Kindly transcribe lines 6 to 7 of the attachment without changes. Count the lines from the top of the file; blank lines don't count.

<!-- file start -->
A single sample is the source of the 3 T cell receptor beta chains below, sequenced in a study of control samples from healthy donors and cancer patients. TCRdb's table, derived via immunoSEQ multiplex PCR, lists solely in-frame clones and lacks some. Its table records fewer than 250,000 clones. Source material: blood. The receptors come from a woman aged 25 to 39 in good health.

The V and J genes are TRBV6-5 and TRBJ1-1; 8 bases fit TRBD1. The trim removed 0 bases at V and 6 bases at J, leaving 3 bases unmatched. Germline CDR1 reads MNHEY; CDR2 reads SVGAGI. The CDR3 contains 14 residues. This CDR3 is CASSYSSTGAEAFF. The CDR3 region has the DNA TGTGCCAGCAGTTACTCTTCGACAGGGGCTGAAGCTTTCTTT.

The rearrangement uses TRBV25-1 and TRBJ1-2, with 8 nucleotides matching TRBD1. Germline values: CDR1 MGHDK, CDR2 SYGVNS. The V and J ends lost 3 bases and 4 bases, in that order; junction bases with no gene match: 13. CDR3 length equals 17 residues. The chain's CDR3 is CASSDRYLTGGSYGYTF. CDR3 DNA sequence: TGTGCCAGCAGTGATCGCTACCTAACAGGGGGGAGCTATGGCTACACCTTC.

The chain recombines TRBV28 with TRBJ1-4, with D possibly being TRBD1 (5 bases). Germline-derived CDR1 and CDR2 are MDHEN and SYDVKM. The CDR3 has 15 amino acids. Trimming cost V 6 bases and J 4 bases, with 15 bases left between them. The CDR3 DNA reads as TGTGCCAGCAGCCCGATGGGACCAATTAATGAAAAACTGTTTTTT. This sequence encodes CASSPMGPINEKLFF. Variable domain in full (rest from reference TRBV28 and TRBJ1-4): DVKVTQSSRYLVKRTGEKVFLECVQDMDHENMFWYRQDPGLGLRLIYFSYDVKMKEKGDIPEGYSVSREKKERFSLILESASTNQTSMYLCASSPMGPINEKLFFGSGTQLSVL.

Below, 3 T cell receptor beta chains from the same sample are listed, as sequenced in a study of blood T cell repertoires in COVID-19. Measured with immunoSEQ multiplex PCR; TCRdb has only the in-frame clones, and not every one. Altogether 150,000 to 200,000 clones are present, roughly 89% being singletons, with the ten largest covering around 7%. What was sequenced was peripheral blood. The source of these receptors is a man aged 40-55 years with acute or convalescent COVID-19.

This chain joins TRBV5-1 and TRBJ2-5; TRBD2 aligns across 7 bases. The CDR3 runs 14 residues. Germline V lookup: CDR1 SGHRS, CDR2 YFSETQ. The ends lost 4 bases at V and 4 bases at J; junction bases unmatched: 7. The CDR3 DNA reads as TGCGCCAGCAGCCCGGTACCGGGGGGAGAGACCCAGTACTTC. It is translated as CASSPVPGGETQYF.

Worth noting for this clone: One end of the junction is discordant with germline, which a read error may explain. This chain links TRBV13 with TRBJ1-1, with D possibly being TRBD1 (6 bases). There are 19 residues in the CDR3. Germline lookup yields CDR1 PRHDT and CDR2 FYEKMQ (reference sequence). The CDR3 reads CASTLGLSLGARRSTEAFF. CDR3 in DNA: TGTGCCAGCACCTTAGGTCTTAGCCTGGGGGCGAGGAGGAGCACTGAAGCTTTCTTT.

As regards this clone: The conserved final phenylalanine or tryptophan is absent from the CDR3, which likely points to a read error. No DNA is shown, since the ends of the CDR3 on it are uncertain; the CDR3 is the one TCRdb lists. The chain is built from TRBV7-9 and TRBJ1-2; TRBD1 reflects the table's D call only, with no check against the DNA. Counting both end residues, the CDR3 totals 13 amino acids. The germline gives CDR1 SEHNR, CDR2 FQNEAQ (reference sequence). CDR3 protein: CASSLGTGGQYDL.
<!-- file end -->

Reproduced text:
This chain joins TRBV5-1 and TRBJ2-5; TRBD2 aligns across 7 bases. The CDR3 runs 14 residues. Germline V lookup: CDR1 SGHRS, CDR2 YFSETQ. The ends lost 4 bases at V and 4 bases at J; junction bases unmatched: 7. The CDR3 DNA reads as TGCGCCAGCAGCCCGGTACCGGGGGGAGAGACCCAGTACTTC. It is translated as CASSPVPGGETQYF.

Worth noting for this clone: One end of the junction is discordant with germline, which a read error may explain. This chain links TRBV13 with TRBJ1-1, with D possibly being TRBD1 (6 bases). There are 19 residues in the CDR3. Germline lookup yields CDR1 PRHDT and CDR2 FYEKMQ (reference sequence). The CDR3 reads CASTLGLSLGARRSTEAFF. CDR3 in DNA: TGTGCCAGCACCTTAGGTCTTAGCCTGGGGGCGAGGAGGAGCACTGAAGCTTTCTTT.